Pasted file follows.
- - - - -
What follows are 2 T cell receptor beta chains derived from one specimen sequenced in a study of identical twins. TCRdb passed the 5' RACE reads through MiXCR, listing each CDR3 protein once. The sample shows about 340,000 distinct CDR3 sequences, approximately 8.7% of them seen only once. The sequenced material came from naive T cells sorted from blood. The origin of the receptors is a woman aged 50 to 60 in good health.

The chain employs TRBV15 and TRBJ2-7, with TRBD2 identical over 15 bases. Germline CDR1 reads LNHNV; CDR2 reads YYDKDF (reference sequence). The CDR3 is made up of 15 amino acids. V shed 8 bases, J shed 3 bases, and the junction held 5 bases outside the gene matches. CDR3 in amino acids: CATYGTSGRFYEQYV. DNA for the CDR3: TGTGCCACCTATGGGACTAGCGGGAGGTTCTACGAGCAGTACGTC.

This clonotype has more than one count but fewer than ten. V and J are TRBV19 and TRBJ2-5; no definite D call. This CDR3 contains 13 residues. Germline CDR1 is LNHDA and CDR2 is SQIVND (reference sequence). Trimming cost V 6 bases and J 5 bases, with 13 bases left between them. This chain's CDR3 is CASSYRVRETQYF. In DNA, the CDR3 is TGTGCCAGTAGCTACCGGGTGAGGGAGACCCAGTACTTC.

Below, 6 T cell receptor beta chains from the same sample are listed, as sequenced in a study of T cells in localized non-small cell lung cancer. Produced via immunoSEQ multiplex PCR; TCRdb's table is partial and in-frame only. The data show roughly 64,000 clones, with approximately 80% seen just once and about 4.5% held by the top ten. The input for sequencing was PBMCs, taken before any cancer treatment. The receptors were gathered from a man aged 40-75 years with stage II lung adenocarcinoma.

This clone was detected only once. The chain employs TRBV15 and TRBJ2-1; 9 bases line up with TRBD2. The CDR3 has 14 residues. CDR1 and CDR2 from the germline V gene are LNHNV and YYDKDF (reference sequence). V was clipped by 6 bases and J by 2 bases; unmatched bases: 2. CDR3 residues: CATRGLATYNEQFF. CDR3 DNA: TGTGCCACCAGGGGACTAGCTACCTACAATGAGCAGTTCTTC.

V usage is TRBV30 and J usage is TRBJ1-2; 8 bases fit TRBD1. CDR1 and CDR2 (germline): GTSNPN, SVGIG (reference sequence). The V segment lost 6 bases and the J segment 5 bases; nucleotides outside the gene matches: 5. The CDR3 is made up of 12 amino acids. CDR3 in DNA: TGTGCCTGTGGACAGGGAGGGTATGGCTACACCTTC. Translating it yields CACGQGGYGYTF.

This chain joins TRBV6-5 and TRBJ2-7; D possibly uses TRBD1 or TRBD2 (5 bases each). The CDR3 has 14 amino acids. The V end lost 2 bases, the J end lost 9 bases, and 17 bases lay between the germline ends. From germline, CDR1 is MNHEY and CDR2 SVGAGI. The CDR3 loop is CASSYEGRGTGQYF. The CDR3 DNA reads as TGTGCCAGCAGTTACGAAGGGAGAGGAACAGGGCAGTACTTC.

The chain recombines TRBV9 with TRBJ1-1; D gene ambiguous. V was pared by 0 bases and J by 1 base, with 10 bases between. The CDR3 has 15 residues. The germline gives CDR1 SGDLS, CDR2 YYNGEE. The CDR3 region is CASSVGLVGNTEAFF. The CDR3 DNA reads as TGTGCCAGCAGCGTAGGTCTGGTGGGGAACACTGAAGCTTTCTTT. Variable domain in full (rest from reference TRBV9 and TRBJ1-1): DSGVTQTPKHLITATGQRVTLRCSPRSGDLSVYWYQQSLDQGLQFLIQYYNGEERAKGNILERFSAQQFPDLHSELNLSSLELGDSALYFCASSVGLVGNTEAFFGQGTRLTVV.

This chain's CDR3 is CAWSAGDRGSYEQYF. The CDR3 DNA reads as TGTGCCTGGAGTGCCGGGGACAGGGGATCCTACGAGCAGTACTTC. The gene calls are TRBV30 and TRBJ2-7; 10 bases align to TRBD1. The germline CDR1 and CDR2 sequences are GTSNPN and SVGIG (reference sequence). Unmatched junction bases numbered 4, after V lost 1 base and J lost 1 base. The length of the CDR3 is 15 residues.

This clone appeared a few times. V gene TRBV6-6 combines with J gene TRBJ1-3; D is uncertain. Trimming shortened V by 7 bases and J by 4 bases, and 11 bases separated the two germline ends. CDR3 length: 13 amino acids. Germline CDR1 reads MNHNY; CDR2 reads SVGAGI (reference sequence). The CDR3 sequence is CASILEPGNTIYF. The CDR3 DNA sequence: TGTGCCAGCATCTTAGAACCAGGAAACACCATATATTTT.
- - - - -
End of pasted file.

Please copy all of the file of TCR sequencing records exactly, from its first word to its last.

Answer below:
What follows are 2 T cell receptor beta chains derived from one specimen sequenced in a study of identical twins. TCRdb passed the 5' RACE reads through MiXCR, listing each CDR3 protein once. The sample shows about 340,000 distinct CDR3 sequences, approximately 8.7% of them seen only once. The sequenced material came from naive T cells sorted from blood. The origin of the receptors is a woman aged 50 to 60 in good health.

The chain employs TRBV15 and TRBJ2-7, with TRBD2 identical over 15 bases. Germline CDR1 reads LNHNV; CDR2 reads YYDKDF (reference sequence). The CDR3 is made up of 15 amino acids. V shed 8 bases, J shed 3 bases, and the junction held 5 bases outside the gene matches. CDR3 in amino acids: CATYGTSGRFYEQYV. DNA for the CDR3: TGTGCCACCTATGGGACTAGCGGGAGGTTCTACGAGCAGTACGTC.

This clonotype has more than one count but fewer than ten. V and J are TRBV19 and TRBJ2-5; no definite D call. This CDR3 contains 13 residues. Germline CDR1 is LNHDA and CDR2 is SQIVND (reference sequence). Trimming cost V 6 bases and J 5 bases, with 13 bases left between them. This chain's CDR3 is CASSYRVRETQYF. In DNA, the CDR3 is TGTGCCAGTAGCTACCGGGTGAGGGAGACCCAGTACTTC.

Below, 6 T cell receptor beta chains from the same sample are listed, as sequenced in a study of T cells in localized non-small cell lung cancer. Produced via immunoSEQ multiplex PCR; TCRdb's table is partial and in-frame only. The data show roughly 64,000 clones, with approximately 80% seen just once and about 4.5% held by the top ten. The input for sequencing was PBMCs, taken before any cancer treatment. The receptors were gathered from a man aged 40-75 years with stage II lung adenocarcinoma.

This clone was detected only once. The chain employs TRBV15 and TRBJ2-1; 9 bases line up with TRBD2. The CDR3 has 14 residues. CDR1 and CDR2 from the germline V gene are LNHNV and YYDKDF (reference sequence). V was clipped by 6 bases and J by 2 bases; unmatched bases: 2. CDR3 residues: CATRGLATYNEQFF. CDR3 DNA: TGTGCCACCAGGGGACTAGCTACCTACAATGAGCAGTTCTTC.

V usage is TRBV30 and J usage is TRBJ1-2; 8 bases fit TRBD1. CDR1 and CDR2 (germline): GTSNPN, SVGIG (reference sequence). The V segment lost 6 bases and the J segment 5 bases; nucleotides outside the gene matches: 5. The CDR3 is made up of 12 amino acids. CDR3 in DNA: TGTGCCTGTGGACAGGGAGGGTATGGCTACACCTTC. Translating it yields CACGQGGYGYTF.

This chain joins TRBV6-5 and TRBJ2-7; D possibly uses TRBD1 or TRBD2 (5 bases each). The CDR3 has 14 amino acids. The V end lost 2 bases, the J end lost 9 bases, and 17 bases lay between the germline ends. From germline, CDR1 is MNHEY and CDR2 SVGAGI. The CDR3 loop is CASSYEGRGTGQYF. The CDR3 DNA reads as TGTGCCAGCAGTTACGAAGGGAGAGGAACAGGGCAGTACTTC.

The chain recombines TRBV9 with TRBJ1-1; D gene ambiguous. V was pared by 0 bases and J by 1 base, with 10 bases between. The CDR3 has 15 residues. The germline gives CDR1 SGDLS, CDR2 YYNGEE. The CDR3 region is CASSVGLVGNTEAFF. The CDR3 DNA reads as TGTGCCAGCAGCGTAGGTCTGGTGGGGAACACTGAAGCTTTCTTT. Variable domain in full (rest from reference TRBV9 and TRBJ1-1): DSGVTQTPKHLITATGQRVTLRCSPRSGDLSVYWYQQSLDQGLQFLIQYYNGEERAKGNILERFSAQQFPDLHSELNLSSLELGDSALYFCASSVGLVGNTEAFFGQGTRLTVV.

This chain's CDR3 is CAWSAGDRGSYEQYF. The CDR3 DNA reads as TGTGCCTGGAGTGCCGGGGACAGGGGATCCTACGAGCAGTACTTC. The gene calls are TRBV30 and TRBJ2-7; 10 bases align to TRBD1. The germline CDR1 and CDR2 sequences are GTSNPN and SVGIG (reference sequence). Unmatched junction bases numbered 4, after V lost 1 base and J lost 1 base. The length of the CDR3 is 15 residues.

This clone appeared a few times. V gene TRBV6-6 combines with J gene TRBJ1-3; D is uncertain. Trimming shortened V by 7 bases and J by 4 bases, and 11 bases separated the two germline ends. CDR3 length: 13 amino acids. Germline CDR1 reads MNHNY; CDR2 reads SVGAGI (reference sequence). The CDR3 sequence is CASILEPGNTIYF. The CDR3 DNA sequence: TGTGCCAGCATCTTAGAACCAGGAAACACCATATATTTT.